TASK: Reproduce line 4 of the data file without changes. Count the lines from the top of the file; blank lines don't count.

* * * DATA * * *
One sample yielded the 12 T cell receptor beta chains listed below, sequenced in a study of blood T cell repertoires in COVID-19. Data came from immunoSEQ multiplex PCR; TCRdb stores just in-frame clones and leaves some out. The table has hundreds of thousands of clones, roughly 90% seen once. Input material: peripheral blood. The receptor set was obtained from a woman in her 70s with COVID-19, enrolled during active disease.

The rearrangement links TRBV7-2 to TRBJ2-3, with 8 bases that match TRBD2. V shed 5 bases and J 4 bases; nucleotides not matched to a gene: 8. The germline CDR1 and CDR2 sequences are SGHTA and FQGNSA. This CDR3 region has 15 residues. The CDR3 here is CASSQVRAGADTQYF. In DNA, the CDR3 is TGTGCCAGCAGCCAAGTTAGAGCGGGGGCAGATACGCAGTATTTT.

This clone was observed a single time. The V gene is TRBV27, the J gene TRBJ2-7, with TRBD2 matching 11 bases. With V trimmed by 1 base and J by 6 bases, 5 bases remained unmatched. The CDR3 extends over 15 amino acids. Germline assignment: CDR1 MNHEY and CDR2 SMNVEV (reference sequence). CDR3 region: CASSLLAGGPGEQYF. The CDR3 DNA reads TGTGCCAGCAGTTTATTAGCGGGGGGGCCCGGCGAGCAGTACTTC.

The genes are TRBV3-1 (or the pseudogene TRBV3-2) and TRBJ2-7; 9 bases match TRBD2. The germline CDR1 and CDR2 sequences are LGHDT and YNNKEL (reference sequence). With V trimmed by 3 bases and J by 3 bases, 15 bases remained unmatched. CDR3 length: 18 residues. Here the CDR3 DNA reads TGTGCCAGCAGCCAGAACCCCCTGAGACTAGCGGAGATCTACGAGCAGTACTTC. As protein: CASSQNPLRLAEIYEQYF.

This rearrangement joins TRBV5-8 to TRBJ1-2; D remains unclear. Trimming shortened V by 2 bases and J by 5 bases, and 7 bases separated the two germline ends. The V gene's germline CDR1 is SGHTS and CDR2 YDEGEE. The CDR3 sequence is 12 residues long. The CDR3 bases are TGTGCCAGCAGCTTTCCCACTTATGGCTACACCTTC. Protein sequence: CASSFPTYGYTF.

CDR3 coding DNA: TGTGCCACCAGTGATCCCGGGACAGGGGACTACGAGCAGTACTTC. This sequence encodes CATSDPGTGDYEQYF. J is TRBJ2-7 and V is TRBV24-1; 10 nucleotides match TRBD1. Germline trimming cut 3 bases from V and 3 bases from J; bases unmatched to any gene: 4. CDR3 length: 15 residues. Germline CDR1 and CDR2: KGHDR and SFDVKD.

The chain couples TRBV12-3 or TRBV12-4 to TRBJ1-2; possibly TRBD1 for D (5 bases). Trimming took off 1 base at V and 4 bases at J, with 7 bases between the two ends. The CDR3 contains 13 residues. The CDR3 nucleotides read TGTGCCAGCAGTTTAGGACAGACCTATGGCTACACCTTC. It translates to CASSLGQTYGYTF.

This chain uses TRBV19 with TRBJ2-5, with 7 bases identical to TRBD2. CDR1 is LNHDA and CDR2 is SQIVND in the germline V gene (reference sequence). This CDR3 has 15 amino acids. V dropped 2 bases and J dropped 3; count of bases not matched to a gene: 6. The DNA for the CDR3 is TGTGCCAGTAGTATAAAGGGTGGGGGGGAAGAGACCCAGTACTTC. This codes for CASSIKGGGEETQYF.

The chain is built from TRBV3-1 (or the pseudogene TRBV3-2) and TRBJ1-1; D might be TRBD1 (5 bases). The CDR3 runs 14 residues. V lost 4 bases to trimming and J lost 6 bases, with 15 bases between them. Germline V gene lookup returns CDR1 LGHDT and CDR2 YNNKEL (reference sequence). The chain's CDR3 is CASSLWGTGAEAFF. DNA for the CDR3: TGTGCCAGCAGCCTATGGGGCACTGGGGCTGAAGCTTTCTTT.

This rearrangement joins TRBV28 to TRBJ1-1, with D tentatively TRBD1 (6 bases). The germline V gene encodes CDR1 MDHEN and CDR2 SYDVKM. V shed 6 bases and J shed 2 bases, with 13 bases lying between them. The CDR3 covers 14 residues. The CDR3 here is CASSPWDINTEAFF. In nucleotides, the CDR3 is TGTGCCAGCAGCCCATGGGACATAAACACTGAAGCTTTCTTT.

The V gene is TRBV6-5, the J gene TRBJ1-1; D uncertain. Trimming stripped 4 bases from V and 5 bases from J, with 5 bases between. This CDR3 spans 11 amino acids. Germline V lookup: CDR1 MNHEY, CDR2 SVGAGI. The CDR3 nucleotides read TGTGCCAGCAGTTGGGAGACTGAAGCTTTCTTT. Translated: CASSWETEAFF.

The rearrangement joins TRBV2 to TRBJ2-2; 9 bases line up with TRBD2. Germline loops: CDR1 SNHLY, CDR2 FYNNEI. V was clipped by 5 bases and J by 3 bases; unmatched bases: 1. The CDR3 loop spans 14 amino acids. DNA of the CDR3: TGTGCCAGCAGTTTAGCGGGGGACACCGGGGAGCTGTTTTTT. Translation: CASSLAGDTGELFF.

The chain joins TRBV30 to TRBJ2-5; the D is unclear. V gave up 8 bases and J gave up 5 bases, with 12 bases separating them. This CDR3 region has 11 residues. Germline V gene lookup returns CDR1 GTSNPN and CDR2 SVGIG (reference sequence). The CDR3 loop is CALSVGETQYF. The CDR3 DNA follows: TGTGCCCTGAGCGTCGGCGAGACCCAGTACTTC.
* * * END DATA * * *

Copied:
The genes are TRBV3-1 (or the pseudogene TRBV3-2) and TRBJ2-7; 9 bases match TRBD2. The germline CDR1 and CDR2 sequences are LGHDT and YNNKEL (reference sequence). With V trimmed by 3 bases and J by 3 bases, 15 bases remained unmatched. CDR3 length: 18 residues. Here the CDR3 DNA reads TGTGCCAGCAGCCAGAACCCCCTGAGACTAGCGGAGATCTACGAGCAGTACTTC. As protein: CASSQNPLRLAEIYEQYF.